January 19, 2010

Stonehill & Taylor Plays Up Politics At New York’s President Hotel

When Stonehill & Taylor Architects and Planners renovated Hampshire Hotels & Resorts and Best Western’s flagship President Hotel in New York’s Times Square, they took their project’s name literally. The New York based architecture firm channeled details from America’s political history into their interior design concept for $15 million renovation and, in the process, set a new bar for the nationwide hospitality brands.

The firm renovated 334 rooms and suites on 15 floors, while adding new fitness amenities, a business center and conference facilities. Presidential references begin in the lobby, where Stonehill & Taylor used Thomas Jefferson and Abraham Lincoln, the first presidents to top the tickets of the nation’s two modern political parties, to inspire recurring motifs throughout. “Centrist purple”—a combination of Republican red and Democrat blue—is the dominant accent color.

The lobby lounge, Primary, features a deconstructed flag composed of a white lacquer slatted wall that stands in for the flag’s stripes, interrupted by inset vitrines displaying replicas of Jefferson’s trademark powdered wigs and Lincoln’s iconic top hat. Thirteen iron stars, representing the original colonies, stud the wall, while a golden glittering mosaic eagle perches on a 10-foot-wide convex mirror from the late 1700’s. A nook dubbed the Bipartisan Booth is surrounded by walls that are embellished with a magnified rendering of the Gettysburg Address.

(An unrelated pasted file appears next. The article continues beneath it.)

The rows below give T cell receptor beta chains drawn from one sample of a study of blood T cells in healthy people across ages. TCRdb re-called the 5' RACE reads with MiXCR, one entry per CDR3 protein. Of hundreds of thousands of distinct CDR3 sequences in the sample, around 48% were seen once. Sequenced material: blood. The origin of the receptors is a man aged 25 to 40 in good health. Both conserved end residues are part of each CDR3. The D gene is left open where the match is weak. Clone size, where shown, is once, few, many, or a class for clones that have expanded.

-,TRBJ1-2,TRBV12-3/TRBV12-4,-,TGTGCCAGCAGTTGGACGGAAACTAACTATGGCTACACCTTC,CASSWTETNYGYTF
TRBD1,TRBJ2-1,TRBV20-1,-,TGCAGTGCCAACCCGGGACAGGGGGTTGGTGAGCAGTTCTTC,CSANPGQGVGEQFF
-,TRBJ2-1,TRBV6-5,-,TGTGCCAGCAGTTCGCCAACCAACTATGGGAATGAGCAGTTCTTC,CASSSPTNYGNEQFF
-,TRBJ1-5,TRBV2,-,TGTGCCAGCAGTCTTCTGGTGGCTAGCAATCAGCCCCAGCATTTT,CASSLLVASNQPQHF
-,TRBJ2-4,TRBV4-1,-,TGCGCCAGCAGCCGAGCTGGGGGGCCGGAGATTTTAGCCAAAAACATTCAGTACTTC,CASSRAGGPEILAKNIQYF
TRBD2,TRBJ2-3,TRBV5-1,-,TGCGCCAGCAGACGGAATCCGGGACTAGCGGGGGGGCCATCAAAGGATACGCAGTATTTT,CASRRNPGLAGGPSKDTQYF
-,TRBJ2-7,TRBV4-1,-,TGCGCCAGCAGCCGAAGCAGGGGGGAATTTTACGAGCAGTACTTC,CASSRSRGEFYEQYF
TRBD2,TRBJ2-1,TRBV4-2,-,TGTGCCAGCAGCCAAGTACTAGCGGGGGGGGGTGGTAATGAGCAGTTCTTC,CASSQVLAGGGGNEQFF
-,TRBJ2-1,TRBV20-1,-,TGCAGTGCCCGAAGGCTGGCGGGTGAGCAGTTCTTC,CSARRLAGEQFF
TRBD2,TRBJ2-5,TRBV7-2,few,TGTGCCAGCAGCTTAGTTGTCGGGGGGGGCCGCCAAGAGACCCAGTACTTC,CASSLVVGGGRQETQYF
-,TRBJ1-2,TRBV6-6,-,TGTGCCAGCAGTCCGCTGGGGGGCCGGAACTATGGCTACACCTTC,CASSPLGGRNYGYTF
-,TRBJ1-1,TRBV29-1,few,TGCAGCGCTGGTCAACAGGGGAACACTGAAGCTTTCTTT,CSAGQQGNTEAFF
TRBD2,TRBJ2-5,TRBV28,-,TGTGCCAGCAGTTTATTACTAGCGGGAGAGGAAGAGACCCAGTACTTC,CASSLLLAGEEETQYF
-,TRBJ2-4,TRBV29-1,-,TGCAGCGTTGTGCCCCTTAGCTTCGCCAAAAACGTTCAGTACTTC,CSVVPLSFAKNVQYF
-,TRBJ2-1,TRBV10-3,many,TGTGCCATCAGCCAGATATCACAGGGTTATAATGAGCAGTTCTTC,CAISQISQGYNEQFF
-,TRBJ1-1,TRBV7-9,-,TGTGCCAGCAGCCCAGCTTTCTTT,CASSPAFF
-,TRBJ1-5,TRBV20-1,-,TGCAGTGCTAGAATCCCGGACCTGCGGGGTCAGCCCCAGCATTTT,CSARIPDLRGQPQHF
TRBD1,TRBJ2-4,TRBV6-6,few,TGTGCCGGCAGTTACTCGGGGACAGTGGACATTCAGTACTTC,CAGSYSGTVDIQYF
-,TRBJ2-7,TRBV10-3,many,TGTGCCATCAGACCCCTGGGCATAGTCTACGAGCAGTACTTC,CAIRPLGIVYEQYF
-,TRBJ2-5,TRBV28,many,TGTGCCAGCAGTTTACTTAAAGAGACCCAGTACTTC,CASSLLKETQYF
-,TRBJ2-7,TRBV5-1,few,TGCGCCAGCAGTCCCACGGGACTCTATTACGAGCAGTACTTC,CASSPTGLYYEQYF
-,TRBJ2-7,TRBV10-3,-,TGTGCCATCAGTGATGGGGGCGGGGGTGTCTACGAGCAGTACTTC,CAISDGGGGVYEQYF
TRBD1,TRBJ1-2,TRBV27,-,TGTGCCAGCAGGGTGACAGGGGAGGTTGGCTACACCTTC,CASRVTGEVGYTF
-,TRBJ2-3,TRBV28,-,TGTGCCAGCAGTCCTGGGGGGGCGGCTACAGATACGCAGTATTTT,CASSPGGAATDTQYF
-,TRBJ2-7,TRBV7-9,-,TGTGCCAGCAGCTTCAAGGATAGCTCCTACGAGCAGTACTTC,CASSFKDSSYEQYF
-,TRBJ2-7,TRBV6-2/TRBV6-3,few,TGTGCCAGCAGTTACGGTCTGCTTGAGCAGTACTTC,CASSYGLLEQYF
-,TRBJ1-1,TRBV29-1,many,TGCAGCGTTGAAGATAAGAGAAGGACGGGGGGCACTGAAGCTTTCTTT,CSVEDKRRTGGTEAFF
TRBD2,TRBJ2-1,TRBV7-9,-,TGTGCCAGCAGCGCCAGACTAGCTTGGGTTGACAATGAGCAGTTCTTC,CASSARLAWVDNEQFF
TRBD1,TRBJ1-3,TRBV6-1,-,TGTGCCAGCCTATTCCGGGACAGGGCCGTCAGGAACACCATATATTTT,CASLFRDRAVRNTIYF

Upstairs, guest rooms celebrate specific presidents, including suites named Reagan, Kennedy, Nixon and Obama. Jefferson and Lincoln show up again as silhouettes embroidered on throw pillows. George Washington also makes an appearance—as busts in the guestrooms.

Like most Americans, I was fascinated, consumed even, by the [2008] election,” says Stonehill & Taylor principal Mike Suomi. “We thought it would be powerful to use the history of our country’s two-party system, something that had become suddenly crucial and relatable, as the overriding concept for the hotel, but interpret it in a very modern, fun, and maybe sometimes even irreverent, way.”

Images courtesy of Stonehill & Taylor Architects and Planners.

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